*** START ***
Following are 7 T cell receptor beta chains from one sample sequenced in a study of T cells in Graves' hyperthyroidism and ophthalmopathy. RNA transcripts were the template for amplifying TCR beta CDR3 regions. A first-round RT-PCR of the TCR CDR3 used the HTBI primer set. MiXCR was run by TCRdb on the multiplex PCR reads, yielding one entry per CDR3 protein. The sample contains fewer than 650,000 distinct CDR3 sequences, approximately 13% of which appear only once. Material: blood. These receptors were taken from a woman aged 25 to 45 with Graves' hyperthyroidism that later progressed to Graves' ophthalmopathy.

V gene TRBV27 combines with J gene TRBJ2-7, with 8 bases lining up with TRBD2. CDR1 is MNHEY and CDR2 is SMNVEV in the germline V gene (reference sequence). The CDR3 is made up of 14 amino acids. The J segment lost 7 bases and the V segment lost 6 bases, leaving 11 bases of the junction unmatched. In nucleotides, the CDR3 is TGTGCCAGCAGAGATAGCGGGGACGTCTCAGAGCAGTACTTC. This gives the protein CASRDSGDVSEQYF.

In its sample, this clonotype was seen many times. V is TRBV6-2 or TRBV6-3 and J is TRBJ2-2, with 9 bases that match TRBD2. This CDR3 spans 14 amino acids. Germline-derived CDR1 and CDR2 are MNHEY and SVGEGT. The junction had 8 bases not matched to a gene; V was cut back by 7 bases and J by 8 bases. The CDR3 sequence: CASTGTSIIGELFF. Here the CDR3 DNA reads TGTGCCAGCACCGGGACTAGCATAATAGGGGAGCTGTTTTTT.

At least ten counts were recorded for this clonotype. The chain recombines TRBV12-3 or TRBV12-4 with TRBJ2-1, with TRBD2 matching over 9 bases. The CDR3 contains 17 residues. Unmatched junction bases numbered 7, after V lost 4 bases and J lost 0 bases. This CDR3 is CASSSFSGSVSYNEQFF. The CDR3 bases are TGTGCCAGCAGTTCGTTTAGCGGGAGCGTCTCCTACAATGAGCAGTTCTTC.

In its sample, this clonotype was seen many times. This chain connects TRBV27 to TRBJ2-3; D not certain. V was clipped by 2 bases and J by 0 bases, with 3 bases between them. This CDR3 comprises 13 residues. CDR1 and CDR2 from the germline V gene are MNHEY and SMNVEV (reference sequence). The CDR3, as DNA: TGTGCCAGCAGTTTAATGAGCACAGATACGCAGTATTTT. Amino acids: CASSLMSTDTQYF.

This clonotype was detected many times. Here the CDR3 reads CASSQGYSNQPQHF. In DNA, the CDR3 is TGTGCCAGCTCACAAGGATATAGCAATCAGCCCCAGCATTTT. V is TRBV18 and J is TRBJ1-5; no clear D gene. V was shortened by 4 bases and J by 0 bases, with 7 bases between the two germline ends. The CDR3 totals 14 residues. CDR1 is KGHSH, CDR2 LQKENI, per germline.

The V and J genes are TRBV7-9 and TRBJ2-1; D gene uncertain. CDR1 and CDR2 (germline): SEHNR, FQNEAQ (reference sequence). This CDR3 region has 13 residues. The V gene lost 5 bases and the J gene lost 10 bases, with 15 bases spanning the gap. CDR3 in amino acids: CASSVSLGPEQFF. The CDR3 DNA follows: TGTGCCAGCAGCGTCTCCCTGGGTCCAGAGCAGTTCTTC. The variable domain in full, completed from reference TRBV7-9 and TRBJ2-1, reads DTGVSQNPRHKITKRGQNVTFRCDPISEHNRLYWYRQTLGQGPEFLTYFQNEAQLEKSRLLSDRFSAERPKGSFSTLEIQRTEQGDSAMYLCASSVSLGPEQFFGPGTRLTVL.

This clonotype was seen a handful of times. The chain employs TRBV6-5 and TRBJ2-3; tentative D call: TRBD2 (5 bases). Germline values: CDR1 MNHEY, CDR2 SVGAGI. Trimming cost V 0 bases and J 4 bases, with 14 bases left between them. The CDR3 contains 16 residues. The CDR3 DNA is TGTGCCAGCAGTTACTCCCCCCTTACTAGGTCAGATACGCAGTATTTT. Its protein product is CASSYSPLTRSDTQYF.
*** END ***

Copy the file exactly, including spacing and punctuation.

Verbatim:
Following are 7 T cell receptor beta chains from one sample sequenced in a study of T cells in Graves' hyperthyroidism and ophthalmopathy. RNA transcripts were the template for amplifying TCR beta CDR3 regions. A first-round RT-PCR of the TCR CDR3 used the HTBI primer set. MiXCR was run by TCRdb on the multiplex PCR reads, yielding one entry per CDR3 protein. The sample contains fewer than 650,000 distinct CDR3 sequences, approximately 13% of which appear only once. Material: blood. These receptors were taken from a woman aged 25 to 45 with Graves' hyperthyroidism that later progressed to Graves' ophthalmopathy.

V gene TRBV27 combines with J gene TRBJ2-7, with 8 bases lining up with TRBD2. CDR1 is MNHEY and CDR2 is SMNVEV in the germline V gene (reference sequence). The CDR3 is made up of 14 amino acids. The J segment lost 7 bases and the V segment lost 6 bases, leaving 11 bases of the junction unmatched. In nucleotides, the CDR3 is TGTGCCAGCAGAGATAGCGGGGACGTCTCAGAGCAGTACTTC. This gives the protein CASRDSGDVSEQYF.

In its sample, this clonotype was seen many times. V is TRBV6-2 or TRBV6-3 and J is TRBJ2-2, with 9 bases that match TRBD2. This CDR3 spans 14 amino acids. Germline-derived CDR1 and CDR2 are MNHEY and SVGEGT. The junction had 8 bases not matched to a gene; V was cut back by 7 bases and J by 8 bases. The CDR3 sequence: CASTGTSIIGELFF. Here the CDR3 DNA reads TGTGCCAGCACCGGGACTAGCATAATAGGGGAGCTGTTTTTT.

At least ten counts were recorded for this clonotype. The chain recombines TRBV12-3 or TRBV12-4 with TRBJ2-1, with TRBD2 matching over 9 bases. The CDR3 contains 17 residues. Unmatched junction bases numbered 7, after V lost 4 bases and J lost 0 bases. This CDR3 is CASSSFSGSVSYNEQFF. The CDR3 bases are TGTGCCAGCAGTTCGTTTAGCGGGAGCGTCTCCTACAATGAGCAGTTCTTC.

In its sample, this clonotype was seen many times. This chain connects TRBV27 to TRBJ2-3; D not certain. V was clipped by 2 bases and J by 0 bases, with 3 bases between them. This CDR3 comprises 13 residues. CDR1 and CDR2 from the germline V gene are MNHEY and SMNVEV (reference sequence). The CDR3, as DNA: TGTGCCAGCAGTTTAATGAGCACAGATACGCAGTATTTT. Amino acids: CASSLMSTDTQYF.

This clonotype was detected many times. Here the CDR3 reads CASSQGYSNQPQHF. In DNA, the CDR3 is TGTGCCAGCTCACAAGGATATAGCAATCAGCCCCAGCATTTT. V is TRBV18 and J is TRBJ1-5; no clear D gene. V was shortened by 4 bases and J by 0 bases, with 7 bases between the two germline ends. The CDR3 totals 14 residues. CDR1 is KGHSH, CDR2 LQKENI, per germline.

The V and J genes are TRBV7-9 and TRBJ2-1; D gene uncertain. CDR1 and CDR2 (germline): SEHNR, FQNEAQ (reference sequence). This CDR3 region has 13 residues. The V gene lost 5 bases and the J gene lost 10 bases, with 15 bases spanning the gap. CDR3 in amino acids: CASSVSLGPEQFF. The CDR3 DNA follows: TGTGCCAGCAGCGTCTCCCTGGGTCCAGAGCAGTTCTTC. The variable domain in full, completed from reference TRBV7-9 and TRBJ2-1, reads DTGVSQNPRHKITKRGQNVTFRCDPISEHNRLYWYRQTLGQGPEFLTYFQNEAQLEKSRLLSDRFSAERPKGSFSTLEIQRTEQGDSAMYLCASSVSLGPEQFFGPGTRLTVL.

This clonotype was seen a handful of times. The chain employs TRBV6-5 and TRBJ2-3; tentative D call: TRBD2 (5 bases). Germline values: CDR1 MNHEY, CDR2 SVGAGI. Trimming cost V 0 bases and J 4 bases, with 14 bases left between them. The CDR3 contains 16 residues. The CDR3 DNA is TGTGCCAGCAGTTACTCCCCCCTTACTAGGTCAGATACGCAGTATTTT. Its protein product is CASSYSPLTRSDTQYF.